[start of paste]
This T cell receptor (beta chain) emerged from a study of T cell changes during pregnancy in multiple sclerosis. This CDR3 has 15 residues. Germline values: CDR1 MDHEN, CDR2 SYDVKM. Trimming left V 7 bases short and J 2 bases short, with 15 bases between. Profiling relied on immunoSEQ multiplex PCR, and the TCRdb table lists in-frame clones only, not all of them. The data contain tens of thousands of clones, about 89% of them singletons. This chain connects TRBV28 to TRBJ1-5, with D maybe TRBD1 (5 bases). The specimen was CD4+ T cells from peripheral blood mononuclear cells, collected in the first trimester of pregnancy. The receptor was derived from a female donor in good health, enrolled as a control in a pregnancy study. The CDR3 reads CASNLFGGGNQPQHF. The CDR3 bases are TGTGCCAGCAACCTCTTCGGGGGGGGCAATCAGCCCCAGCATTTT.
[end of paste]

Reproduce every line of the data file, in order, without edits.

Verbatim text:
This T cell receptor (beta chain) emerged from a study of T cell changes during pregnancy in multiple sclerosis. This CDR3 has 15 residues. Germline values: CDR1 MDHEN, CDR2 SYDVKM. Trimming left V 7 bases short and J 2 bases short, with 15 bases between. Profiling relied on immunoSEQ multiplex PCR, and the TCRdb table lists in-frame clones only, not all of them. The data contain tens of thousands of clones, about 89% of them singletons. This chain connects TRBV28 to TRBJ1-5, with D maybe TRBD1 (5 bases). The specimen was CD4+ T cells from peripheral blood mononuclear cells, collected in the first trimester of pregnancy. The receptor was derived from a female donor in good health, enrolled as a control in a pregnancy study. The CDR3 reads CASNLFGGGNQPQHF. The CDR3 bases are TGTGCCAGCAACCTCTTCGGGGGGGGCAATCAGCCCCAGCATTTT.